Achievement striving / motive — This is an especially interesting comparison to unpack given both concepts are so similar and interrelated. Achievement motivation represents not only an individual's success-orientation, but their desire to overcome obstacles and become skilled and competent at tasks in which they engage. An ambitious person, on the other hand, is more desirous of the rewards and outcomes this competence produces. It's easy to paint a false dichotomy here and say, "Ambition is bad because it only cares about the ends, and achievement motivation is good because it cares about the means." In reality, the two qualities are so closely correlated and intertwined that it's highly unlikely to find one without the other. Thus, most ambitious people will value success, in conjunction with the competence and perseverance required to obtain it.
Where does ambition come from?
We'll wrap up by exploring the factors that help dictate the dimensions of our ambition and how it shows up in the world.
Before we jump in, it's important to understand psychology's most popular model of personality: the Five Factor Model aka "The Big 5" or "O.C.E.A.N." The Five Factor Model includes five fundamental personality traits: Openness, Conscientiousness, Extraversion, Agreeableness, and Neuroticism. Each dimension is inborn, stable across the lifespan, and exists on a continuum.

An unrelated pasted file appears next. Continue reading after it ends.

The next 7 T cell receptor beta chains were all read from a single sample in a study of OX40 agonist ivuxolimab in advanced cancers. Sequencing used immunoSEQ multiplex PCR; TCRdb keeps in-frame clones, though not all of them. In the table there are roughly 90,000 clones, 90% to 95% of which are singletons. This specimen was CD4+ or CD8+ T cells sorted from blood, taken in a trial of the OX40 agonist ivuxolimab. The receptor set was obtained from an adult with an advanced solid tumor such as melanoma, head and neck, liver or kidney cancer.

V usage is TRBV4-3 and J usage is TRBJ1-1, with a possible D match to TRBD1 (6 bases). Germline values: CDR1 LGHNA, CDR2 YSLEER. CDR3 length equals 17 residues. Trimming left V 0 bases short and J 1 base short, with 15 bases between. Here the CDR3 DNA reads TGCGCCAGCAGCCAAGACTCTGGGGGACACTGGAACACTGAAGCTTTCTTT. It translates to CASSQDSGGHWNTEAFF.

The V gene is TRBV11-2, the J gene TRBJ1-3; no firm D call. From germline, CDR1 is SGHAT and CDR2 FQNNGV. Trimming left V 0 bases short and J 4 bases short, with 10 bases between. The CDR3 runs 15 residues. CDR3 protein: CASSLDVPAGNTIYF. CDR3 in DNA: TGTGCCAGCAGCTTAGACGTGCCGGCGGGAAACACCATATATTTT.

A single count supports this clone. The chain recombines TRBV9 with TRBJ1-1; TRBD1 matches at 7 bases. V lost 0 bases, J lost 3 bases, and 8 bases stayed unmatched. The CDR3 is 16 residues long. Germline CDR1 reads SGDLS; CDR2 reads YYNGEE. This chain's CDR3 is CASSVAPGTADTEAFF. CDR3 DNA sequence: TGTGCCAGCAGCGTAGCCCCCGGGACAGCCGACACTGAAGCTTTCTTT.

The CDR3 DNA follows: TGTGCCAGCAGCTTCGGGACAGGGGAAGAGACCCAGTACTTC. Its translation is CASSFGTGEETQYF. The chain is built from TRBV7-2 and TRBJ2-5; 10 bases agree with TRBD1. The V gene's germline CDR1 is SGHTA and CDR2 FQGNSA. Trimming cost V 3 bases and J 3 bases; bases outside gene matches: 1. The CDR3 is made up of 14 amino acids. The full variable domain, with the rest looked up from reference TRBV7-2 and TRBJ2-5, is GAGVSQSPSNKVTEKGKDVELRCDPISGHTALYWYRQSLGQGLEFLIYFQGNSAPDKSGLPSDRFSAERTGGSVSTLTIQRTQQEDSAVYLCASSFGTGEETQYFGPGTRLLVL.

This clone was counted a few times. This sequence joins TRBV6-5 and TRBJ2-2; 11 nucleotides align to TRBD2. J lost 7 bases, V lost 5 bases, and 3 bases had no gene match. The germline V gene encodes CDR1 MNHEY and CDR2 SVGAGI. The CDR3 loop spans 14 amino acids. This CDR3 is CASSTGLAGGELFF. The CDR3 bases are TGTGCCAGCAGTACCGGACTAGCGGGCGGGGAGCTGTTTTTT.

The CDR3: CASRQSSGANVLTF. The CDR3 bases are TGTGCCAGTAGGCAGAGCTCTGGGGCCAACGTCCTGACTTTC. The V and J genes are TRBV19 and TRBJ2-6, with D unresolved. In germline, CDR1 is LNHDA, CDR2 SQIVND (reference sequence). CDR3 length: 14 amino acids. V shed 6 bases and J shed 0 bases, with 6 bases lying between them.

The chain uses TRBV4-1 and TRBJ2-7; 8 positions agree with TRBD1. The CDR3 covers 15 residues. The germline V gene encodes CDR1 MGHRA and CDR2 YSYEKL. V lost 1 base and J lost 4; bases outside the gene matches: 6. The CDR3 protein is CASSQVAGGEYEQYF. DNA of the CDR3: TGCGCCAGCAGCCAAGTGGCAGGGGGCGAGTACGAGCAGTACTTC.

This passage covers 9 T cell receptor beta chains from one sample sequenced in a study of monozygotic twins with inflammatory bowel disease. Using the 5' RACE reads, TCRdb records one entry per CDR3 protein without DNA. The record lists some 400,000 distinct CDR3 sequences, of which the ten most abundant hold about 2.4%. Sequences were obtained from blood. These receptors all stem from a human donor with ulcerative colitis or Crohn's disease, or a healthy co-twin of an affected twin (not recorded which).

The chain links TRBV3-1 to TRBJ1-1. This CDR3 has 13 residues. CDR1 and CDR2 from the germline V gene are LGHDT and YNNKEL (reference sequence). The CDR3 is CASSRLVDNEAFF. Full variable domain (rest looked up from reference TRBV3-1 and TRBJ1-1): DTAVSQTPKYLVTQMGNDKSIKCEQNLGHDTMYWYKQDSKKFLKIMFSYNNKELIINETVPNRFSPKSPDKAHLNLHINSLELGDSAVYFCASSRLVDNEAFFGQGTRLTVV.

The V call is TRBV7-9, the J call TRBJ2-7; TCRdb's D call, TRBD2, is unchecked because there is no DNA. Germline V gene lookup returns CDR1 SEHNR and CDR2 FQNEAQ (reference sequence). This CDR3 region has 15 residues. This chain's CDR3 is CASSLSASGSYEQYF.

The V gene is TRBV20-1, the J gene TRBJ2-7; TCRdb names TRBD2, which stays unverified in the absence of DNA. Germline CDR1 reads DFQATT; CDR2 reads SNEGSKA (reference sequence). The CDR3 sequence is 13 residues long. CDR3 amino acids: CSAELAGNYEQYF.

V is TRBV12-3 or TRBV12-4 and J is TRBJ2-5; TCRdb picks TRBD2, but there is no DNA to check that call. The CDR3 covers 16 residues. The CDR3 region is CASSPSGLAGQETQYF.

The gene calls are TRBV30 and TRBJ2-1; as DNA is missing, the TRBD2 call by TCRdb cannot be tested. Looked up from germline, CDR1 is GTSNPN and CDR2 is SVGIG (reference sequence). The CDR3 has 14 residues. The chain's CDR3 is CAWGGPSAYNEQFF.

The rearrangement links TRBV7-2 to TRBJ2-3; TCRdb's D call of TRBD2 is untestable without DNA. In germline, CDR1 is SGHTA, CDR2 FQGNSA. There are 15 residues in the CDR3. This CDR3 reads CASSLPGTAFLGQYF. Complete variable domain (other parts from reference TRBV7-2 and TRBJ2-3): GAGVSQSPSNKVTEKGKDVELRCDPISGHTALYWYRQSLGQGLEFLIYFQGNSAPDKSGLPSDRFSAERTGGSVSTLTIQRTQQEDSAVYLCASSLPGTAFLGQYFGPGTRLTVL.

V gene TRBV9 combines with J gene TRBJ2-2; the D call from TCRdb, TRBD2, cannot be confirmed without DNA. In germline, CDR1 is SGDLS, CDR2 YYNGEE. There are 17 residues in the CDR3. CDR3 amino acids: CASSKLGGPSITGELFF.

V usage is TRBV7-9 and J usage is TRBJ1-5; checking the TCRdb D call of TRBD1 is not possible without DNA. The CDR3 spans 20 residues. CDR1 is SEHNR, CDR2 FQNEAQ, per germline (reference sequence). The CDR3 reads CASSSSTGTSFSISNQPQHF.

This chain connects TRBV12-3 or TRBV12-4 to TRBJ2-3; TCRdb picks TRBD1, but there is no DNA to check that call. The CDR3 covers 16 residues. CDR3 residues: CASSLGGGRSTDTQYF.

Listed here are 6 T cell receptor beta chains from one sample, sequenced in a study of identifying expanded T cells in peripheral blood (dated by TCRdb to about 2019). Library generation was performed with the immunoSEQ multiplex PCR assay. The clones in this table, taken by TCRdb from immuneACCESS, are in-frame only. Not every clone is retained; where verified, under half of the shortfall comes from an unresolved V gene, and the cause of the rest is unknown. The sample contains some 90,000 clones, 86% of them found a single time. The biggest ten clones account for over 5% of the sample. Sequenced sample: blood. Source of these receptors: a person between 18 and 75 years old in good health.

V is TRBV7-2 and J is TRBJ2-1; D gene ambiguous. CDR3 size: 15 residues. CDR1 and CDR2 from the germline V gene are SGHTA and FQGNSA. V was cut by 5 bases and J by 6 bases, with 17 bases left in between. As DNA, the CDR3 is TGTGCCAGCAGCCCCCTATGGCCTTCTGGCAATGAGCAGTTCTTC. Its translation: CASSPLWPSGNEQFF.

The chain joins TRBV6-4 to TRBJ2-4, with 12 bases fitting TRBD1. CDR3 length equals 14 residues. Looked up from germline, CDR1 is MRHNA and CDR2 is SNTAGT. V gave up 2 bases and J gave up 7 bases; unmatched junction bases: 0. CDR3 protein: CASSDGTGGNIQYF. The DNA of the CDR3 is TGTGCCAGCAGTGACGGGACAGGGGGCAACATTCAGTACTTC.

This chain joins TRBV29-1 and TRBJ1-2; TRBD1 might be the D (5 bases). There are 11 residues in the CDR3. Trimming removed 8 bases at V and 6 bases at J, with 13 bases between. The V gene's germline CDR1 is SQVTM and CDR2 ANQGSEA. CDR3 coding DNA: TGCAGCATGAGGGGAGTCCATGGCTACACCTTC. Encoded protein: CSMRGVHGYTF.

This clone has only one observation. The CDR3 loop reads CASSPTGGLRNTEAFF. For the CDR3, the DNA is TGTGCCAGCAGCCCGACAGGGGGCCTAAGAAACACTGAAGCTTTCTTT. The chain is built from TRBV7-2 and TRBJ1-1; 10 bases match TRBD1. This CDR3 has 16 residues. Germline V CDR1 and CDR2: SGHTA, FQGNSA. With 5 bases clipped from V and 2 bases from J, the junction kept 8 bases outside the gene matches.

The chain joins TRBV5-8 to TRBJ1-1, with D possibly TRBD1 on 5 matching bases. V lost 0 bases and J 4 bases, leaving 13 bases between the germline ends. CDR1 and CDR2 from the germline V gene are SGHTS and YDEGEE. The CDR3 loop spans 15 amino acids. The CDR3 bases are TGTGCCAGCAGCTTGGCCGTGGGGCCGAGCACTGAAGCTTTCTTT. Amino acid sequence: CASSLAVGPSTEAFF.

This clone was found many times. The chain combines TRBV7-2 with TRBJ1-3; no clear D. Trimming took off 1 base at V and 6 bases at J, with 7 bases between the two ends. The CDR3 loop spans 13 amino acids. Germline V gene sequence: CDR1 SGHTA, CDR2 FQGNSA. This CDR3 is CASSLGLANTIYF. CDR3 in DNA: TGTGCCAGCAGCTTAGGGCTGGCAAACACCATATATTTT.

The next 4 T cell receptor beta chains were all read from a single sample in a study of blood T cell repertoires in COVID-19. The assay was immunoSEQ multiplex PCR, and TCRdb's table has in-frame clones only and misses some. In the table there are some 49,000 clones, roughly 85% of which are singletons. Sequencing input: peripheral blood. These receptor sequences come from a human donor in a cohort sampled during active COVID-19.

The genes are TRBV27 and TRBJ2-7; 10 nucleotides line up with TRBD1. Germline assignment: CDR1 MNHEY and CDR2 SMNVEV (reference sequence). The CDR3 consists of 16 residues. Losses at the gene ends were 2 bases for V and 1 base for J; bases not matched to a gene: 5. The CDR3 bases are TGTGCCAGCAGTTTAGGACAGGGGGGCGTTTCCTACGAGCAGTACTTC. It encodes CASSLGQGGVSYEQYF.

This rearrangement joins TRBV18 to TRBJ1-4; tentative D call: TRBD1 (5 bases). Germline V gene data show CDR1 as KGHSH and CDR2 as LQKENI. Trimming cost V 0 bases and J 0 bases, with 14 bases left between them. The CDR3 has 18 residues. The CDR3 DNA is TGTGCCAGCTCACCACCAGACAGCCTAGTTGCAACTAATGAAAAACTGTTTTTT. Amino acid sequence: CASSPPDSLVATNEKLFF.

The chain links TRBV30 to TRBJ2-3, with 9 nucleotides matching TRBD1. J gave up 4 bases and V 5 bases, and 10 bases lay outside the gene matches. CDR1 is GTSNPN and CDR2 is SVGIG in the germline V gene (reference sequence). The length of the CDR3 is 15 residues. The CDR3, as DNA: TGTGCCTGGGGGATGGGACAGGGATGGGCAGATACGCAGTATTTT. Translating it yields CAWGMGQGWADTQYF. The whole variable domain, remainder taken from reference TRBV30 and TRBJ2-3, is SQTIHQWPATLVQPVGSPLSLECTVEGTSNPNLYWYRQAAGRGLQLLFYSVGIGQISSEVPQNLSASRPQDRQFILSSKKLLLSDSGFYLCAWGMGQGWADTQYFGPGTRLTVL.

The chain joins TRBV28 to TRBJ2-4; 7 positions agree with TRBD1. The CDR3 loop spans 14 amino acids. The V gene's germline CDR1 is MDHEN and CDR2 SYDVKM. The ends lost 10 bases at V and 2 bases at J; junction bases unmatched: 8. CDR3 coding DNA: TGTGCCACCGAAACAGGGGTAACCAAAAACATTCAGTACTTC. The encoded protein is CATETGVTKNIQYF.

While ambition doubtlessly interacts with each dimension, the aforementioned research, and thus this article, will focus on just three.
One antecedent of ambition is the trait conscientiousness. Conscientiousness is associated with qualities like prudence, dutifulness, and the ability to delay gratification. Conscientious people are drawn toward success goals based on their tendency to be diligent, motivated, and goal directed. They set goals more frequently and show higher commitment to their goals. Of the Big 5 personality traits, conscientiousness is the strongest predictor of ambition.
When I run training workshops that explore personality, I encourage participants to avoid thinking of extraversion as simply the "life of the party" quality. Extraversion is much more nuanced, and better defined as the degree to which a person is oriented toward and draws energy from their external world.
Sure, extraverted people tend to be more sociable and outgoing, but they are also more energetic, action-oriented, and attracted to breadth (vs depth). Research shows a strong relationship between extraversion and striving toward social position, status, and worldly success, as well as confidence within domains of occupational performance and achievement. Thus, it is another significant predictor of ambition.